‘Disney synergy’ in Anaheim, California: The political economy of “The Mighty Ducks”

Geoff Ostrove, University of Oregon

Keywords: political economy; fetishism; synergy; Disney; urban planning


Synergy occurs when a company recirculates, recycles, repackages, and redeploys an intellectual property that it already owns. While this is a strategy that all media corporations try to utilize, Disney has come to represent the quintessential example of how synergy can be utilized in the media industry. This article analyzes how Disney used synergy to make The Mighty Ducks franchise a success and how their efforts impacted upon the City of Anaheim, California. Using document analysis and personal interviews, the research cited in this article shows why Disney invested in the Angels baseball team and created the Mighty Ducks hockey team. This was a strategy to increase Disneyland’s profitability by building up the City of Anaheim, where Disneyland is located. They utilized the films Angels in the Outfield (1994) and The Mighty Ducks (1992), as well as their acquisition of ABC and ESPN, to cross promote their products across a variety of media. In the end, Anaheim is the city it is today because of Disney. This raises an important question for critical communication researchers. How are the business strategies of the major media networks influencing the urban planning strategies of our communities? The first Mighty Ducks film paved the way for the brand to become popular with kids. The creation of an actual Mighty Ducks hockey team helped the City of Anaheim develop, and it also served the company for synergistic purposes. While the second and third films combined didn’t make as much as the first film alone, having the team and the movies allowed for much cross-promotion. With the addition of a Saturday morning cartoon show, animated movies, and an extensive line of merchandise, The Mighty Ducks (1992), as a film and as a brand, became a prime example of ‘Disney synergy’ in action.

Synergy occurs when a company recirculates, recycles, repackages, and redeploys an intellectual property that it already owns. This strategy involves “transforming intellectual properties into ‘brand names’ with product lines that can be consumed across media venues”. While synergy is often a goal of other major media corporations, the Walt Disney Company has developed the strategy so well that the phrase ‘Disney synergy’ has come to represent “the ultimate in cross- promotional activities”. It thus serves as “the quintessential example of synergy in the media/ entertainment industry” (Wasko, 2001: 71).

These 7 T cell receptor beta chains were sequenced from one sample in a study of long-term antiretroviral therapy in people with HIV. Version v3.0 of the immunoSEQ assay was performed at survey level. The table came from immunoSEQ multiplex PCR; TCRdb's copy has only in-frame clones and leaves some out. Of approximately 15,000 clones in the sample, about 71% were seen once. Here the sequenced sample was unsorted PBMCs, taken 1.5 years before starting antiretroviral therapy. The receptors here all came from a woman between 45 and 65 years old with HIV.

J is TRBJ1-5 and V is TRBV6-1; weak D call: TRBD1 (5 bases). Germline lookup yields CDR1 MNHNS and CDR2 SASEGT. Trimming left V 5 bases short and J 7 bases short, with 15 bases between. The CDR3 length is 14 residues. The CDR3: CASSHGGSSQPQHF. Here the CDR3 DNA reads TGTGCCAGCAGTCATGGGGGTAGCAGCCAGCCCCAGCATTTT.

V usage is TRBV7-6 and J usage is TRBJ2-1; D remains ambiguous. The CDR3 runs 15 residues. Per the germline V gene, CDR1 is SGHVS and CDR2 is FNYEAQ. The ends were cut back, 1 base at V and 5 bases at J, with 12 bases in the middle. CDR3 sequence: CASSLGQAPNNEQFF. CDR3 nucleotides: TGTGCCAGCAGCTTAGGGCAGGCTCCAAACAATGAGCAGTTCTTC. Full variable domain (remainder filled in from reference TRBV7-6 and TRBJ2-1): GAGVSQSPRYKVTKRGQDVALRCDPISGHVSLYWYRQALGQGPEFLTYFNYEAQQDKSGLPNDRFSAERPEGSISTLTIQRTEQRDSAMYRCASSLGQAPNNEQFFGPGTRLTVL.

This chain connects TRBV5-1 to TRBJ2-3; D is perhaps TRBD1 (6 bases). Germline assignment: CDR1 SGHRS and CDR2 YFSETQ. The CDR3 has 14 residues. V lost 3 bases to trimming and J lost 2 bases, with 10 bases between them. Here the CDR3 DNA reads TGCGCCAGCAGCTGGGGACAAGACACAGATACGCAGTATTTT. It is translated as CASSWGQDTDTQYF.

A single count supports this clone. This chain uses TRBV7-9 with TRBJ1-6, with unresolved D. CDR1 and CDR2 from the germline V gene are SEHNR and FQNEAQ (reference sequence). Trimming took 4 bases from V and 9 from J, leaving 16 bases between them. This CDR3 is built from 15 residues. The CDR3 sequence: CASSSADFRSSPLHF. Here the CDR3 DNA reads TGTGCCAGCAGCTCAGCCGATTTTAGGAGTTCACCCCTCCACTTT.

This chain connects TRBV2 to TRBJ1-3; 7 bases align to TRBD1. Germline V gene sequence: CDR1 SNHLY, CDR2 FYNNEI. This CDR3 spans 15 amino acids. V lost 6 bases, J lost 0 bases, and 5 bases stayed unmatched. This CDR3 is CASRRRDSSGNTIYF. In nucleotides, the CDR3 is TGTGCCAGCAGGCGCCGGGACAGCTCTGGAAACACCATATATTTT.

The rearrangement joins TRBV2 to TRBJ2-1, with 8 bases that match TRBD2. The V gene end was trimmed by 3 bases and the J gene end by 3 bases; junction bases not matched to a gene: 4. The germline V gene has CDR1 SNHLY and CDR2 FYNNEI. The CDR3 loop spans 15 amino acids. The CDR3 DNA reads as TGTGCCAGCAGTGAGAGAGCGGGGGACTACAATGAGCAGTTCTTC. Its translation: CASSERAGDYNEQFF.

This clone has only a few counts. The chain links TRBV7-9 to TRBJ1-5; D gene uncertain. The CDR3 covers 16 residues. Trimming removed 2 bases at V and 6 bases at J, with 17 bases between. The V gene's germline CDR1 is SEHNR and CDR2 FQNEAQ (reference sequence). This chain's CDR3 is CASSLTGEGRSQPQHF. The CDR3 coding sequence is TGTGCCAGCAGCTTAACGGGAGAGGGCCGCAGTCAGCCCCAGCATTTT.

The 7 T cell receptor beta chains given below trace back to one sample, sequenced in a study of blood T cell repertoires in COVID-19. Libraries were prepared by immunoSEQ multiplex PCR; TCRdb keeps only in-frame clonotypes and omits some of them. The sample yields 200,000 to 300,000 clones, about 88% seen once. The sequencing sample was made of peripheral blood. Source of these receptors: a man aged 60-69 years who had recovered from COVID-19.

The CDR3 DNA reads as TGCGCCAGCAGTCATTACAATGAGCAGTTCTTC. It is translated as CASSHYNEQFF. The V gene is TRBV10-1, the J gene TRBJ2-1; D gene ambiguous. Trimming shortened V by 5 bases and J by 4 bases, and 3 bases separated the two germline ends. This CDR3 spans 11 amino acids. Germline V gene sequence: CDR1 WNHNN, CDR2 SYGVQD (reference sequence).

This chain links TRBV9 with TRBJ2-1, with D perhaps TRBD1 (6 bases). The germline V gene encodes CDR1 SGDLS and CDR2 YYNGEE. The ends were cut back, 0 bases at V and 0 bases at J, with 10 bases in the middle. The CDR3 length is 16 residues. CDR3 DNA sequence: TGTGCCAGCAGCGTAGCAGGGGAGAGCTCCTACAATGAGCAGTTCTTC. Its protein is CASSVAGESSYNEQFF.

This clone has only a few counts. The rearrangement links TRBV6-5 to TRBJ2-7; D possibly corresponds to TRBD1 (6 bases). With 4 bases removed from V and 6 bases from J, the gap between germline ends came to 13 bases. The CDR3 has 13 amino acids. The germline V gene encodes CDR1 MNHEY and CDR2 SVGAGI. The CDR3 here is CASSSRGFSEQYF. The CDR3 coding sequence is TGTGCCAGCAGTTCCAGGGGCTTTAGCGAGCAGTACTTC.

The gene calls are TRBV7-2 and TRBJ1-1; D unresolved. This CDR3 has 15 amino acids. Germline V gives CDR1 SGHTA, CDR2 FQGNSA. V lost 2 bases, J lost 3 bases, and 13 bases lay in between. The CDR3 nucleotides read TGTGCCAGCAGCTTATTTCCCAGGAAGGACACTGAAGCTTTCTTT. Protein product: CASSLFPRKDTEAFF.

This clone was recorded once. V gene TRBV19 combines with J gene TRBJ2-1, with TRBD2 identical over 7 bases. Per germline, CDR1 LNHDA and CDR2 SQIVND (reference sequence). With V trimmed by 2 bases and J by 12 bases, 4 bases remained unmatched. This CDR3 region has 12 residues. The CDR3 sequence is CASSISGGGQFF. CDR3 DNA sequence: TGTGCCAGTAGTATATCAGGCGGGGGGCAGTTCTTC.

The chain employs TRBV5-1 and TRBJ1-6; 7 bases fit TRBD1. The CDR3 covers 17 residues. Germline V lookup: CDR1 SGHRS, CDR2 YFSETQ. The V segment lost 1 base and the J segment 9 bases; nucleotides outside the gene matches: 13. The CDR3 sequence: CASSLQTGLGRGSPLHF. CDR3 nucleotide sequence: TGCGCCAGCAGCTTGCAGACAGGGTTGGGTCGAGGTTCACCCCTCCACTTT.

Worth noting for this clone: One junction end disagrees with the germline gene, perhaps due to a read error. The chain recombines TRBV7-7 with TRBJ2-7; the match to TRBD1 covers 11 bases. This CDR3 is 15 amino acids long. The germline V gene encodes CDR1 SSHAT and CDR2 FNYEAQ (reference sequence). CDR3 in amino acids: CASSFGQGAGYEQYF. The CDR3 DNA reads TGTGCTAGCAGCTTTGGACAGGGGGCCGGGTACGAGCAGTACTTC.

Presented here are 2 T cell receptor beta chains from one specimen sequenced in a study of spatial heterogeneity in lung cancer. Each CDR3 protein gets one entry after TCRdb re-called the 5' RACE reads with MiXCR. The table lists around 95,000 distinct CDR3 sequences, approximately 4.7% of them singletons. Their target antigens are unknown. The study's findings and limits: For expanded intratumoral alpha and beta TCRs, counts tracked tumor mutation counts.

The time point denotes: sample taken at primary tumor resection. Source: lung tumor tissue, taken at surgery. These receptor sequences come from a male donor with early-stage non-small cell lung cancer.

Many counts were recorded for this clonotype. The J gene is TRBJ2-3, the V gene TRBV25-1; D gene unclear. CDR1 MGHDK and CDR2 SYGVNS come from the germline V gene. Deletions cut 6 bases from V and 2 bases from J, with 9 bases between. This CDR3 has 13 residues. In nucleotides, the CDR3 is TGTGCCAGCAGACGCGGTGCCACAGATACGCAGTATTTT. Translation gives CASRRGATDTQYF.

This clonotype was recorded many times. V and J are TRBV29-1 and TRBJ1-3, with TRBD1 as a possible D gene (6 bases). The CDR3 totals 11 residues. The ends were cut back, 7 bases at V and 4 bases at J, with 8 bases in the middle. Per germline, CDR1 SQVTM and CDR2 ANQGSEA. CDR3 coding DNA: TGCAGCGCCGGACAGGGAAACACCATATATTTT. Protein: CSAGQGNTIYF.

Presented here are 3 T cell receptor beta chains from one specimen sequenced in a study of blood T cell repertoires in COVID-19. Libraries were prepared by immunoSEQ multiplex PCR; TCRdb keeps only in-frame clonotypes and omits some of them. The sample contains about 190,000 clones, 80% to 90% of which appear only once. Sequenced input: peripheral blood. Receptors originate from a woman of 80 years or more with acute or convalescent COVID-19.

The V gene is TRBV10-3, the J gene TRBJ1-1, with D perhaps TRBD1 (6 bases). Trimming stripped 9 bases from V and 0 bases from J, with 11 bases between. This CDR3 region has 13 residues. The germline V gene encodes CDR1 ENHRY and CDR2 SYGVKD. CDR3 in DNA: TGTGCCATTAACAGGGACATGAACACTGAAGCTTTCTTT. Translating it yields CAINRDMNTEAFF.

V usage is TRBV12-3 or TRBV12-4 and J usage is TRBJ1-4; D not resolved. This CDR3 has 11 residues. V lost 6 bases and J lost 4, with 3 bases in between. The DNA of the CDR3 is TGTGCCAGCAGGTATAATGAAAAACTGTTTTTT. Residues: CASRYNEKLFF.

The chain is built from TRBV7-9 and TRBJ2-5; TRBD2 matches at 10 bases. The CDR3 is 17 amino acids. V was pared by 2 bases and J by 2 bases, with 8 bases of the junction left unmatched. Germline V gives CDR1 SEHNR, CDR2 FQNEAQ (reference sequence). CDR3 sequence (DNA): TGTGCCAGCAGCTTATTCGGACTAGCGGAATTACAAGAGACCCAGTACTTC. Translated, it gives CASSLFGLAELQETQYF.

Within the past century, corporate power has expanded into all aspects of social life, and no organization is more responsible for this phenomenon than the Walt Disney Company. Understanding the Walt Disney Company is an important endeavor because its distinctive brand name has come to be associated around the world with childhood, family, fantasy, and fun. It is important to understand that “corporations like Disney are fully implicated in the realm of power, politics, and ideology as they engage in processes of commodification and exploitation that recognize profit as the sole determining factor in all their corporate decision making” (Giroux and Pollock, 2010: 6). One example of this is the City of Anaheim, California, where Disneyland is located. In the mid-1990s, the Disney Corporation decided that it was time to redevelop Disneyland and make it feel more similar to a resort like Disney World, which is located in Orlando, Florida. In order to do this, however, the Disney Corporation felt that it was also vitally important to help redevelop the City of Anaheim’s popularity. Disney’s strategies for doing this involved investing in a number of ventures within the City of Anaheim.

The purpose of this article is to explore the synergy phenomenon and discover the ways in which the Disney Corporation has helped to transform Anaheim, California. By analyzing the ways in which Disney utilizes synergy and profits from its products through the use of a diverse array of markets, this article uncovers the ways in which communication corporations can influence the lived experience of a community’s residents. In particular, this article will focus on the relationship between The Mighty Ducks franchise and the City of Anaheim, California.

What’s good for Anaheim is good for Disneyland